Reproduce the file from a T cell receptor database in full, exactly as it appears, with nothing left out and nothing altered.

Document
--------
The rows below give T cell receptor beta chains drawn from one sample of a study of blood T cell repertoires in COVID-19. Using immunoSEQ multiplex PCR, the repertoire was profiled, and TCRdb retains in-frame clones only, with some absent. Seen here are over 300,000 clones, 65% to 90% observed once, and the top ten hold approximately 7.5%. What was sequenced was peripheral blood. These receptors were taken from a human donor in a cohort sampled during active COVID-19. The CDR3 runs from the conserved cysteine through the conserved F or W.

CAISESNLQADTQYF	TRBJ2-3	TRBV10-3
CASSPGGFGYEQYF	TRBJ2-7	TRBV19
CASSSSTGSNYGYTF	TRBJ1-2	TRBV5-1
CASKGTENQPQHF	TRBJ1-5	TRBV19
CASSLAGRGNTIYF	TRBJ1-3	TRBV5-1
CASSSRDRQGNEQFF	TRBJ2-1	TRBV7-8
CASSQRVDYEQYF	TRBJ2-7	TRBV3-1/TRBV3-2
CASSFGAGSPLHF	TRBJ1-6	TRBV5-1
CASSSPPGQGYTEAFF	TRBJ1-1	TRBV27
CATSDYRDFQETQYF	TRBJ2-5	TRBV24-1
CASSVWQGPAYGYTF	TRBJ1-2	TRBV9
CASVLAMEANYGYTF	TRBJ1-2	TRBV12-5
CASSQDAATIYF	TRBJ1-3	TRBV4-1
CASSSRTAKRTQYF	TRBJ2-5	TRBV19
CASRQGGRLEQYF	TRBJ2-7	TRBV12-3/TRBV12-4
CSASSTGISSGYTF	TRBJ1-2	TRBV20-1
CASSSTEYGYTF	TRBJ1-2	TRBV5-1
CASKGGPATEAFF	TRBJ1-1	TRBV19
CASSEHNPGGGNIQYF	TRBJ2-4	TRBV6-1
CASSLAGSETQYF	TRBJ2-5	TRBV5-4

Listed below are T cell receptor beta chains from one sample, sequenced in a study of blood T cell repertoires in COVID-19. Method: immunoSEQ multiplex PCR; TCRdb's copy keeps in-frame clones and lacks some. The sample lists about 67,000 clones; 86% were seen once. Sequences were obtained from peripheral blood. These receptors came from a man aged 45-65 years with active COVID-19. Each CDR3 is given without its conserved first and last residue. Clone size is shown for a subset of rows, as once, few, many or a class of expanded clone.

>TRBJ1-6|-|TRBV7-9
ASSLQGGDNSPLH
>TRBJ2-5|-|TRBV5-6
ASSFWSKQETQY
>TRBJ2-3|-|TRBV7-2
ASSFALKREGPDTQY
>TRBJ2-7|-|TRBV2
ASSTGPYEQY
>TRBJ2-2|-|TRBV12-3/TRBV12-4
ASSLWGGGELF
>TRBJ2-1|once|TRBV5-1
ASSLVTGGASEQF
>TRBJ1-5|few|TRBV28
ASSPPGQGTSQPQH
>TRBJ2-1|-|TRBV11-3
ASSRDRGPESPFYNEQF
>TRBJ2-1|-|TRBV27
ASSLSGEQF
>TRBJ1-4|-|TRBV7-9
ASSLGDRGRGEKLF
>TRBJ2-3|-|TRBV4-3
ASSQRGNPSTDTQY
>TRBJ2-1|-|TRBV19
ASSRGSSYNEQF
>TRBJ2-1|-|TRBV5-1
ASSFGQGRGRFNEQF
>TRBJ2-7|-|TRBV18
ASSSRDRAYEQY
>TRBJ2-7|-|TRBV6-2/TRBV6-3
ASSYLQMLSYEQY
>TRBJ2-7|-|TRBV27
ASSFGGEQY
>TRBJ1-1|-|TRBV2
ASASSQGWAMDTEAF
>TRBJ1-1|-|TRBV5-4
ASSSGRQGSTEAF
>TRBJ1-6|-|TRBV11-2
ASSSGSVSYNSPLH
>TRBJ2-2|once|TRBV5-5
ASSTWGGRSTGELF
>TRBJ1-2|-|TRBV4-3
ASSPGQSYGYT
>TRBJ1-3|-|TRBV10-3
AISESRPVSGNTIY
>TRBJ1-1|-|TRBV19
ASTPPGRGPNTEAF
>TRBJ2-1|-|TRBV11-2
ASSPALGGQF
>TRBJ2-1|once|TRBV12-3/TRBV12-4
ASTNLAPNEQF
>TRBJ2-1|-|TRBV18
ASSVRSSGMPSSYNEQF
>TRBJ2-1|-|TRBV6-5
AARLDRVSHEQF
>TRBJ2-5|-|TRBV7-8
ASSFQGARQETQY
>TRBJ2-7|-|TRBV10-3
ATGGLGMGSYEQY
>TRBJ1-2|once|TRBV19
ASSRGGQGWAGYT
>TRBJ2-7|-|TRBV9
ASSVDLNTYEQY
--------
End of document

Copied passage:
The rows below give T cell receptor beta chains drawn from one sample of a study of blood T cell repertoires in COVID-19. Using immunoSEQ multiplex PCR, the repertoire was profiled, and TCRdb retains in-frame clones only, with some absent. Seen here are over 300,000 clones, 65% to 90% observed once, and the top ten hold approximately 7.5%. What was sequenced was peripheral blood. These receptors were taken from a human donor in a cohort sampled during active COVID-19. The CDR3 runs from the conserved cysteine through the conserved F or W.

CAISESNLQADTQYF	TRBJ2-3	TRBV10-3
CASSPGGFGYEQYF	TRBJ2-7	TRBV19
CASSSSTGSNYGYTF	TRBJ1-2	TRBV5-1
CASKGTENQPQHF	TRBJ1-5	TRBV19
CASSLAGRGNTIYF	TRBJ1-3	TRBV5-1
CASSSRDRQGNEQFF	TRBJ2-1	TRBV7-8
CASSQRVDYEQYF	TRBJ2-7	TRBV3-1/TRBV3-2
CASSFGAGSPLHF	TRBJ1-6	TRBV5-1
CASSSPPGQGYTEAFF	TRBJ1-1	TRBV27
CATSDYRDFQETQYF	TRBJ2-5	TRBV24-1
CASSVWQGPAYGYTF	TRBJ1-2	TRBV9
CASVLAMEANYGYTF	TRBJ1-2	TRBV12-5
CASSQDAATIYF	TRBJ1-3	TRBV4-1
CASSSRTAKRTQYF	TRBJ2-5	TRBV19
CASRQGGRLEQYF	TRBJ2-7	TRBV12-3/TRBV12-4
CSASSTGISSGYTF	TRBJ1-2	TRBV20-1
CASSSTEYGYTF	TRBJ1-2	TRBV5-1
CASKGGPATEAFF	TRBJ1-1	TRBV19
CASSEHNPGGGNIQYF	TRBJ2-4	TRBV6-1
CASSLAGSETQYF	TRBJ2-5	TRBV5-4

Listed below are T cell receptor beta chains from one sample, sequenced in a study of blood T cell repertoires in COVID-19. Method: immunoSEQ multiplex PCR; TCRdb's copy keeps in-frame clones and lacks some. The sample lists about 67,000 clones; 86% were seen once. Sequences were obtained from peripheral blood. These receptors came from a man aged 45-65 years with active COVID-19. Each CDR3 is given without its conserved first and last residue. Clone size is shown for a subset of rows, as once, few, many or a class of expanded clone.

>TRBJ1-6|-|TRBV7-9
ASSLQGGDNSPLH
>TRBJ2-5|-|TRBV5-6
ASSFWSKQETQY
>TRBJ2-3|-|TRBV7-2
ASSFALKREGPDTQY
>TRBJ2-7|-|TRBV2
ASSTGPYEQY
>TRBJ2-2|-|TRBV12-3/TRBV12-4
ASSLWGGGELF
>TRBJ2-1|once|TRBV5-1
ASSLVTGGASEQF
>TRBJ1-5|few|TRBV28
ASSPPGQGTSQPQH
>TRBJ2-1|-|TRBV11-3
ASSRDRGPESPFYNEQF
>TRBJ2-1|-|TRBV27
ASSLSGEQF
>TRBJ1-4|-|TRBV7-9
ASSLGDRGRGEKLF
>TRBJ2-3|-|TRBV4-3
ASSQRGNPSTDTQY
>TRBJ2-1|-|TRBV19
ASSRGSSYNEQF
>TRBJ2-1|-|TRBV5-1
ASSFGQGRGRFNEQF
>TRBJ2-7|-|TRBV18
ASSSRDRAYEQY
>TRBJ2-7|-|TRBV6-2/TRBV6-3
ASSYLQMLSYEQY
>TRBJ2-7|-|TRBV27
ASSFGGEQY
>TRBJ1-1|-|TRBV2
ASASSQGWAMDTEAF
>TRBJ1-1|-|TRBV5-4
ASSSGRQGSTEAF
>TRBJ1-6|-|TRBV11-2
ASSSGSVSYNSPLH
>TRBJ2-2|once|TRBV5-5
ASSTWGGRSTGELF
>TRBJ1-2|-|TRBV4-3
ASSPGQSYGYT
>TRBJ1-3|-|TRBV10-3
AISESRPVSGNTIY
>TRBJ1-1|-|TRBV19
ASTPPGRGPNTEAF
>TRBJ2-1|-|TRBV11-2
ASSPALGGQF
>TRBJ2-1|once|TRBV12-3/TRBV12-4
ASTNLAPNEQF
>TRBJ2-1|-|TRBV18
ASSVRSSGMPSSYNEQF
>TRBJ2-1|-|TRBV6-5
AARLDRVSHEQF
>TRBJ2-5|-|TRBV7-8
ASSFQGARQETQY
>TRBJ2-7|-|TRBV10-3
ATGGLGMGSYEQY
>TRBJ1-2|once|TRBV19
ASSRGGQGWAGYT
>TRBJ2-7|-|TRBV9
ASSVDLNTYEQY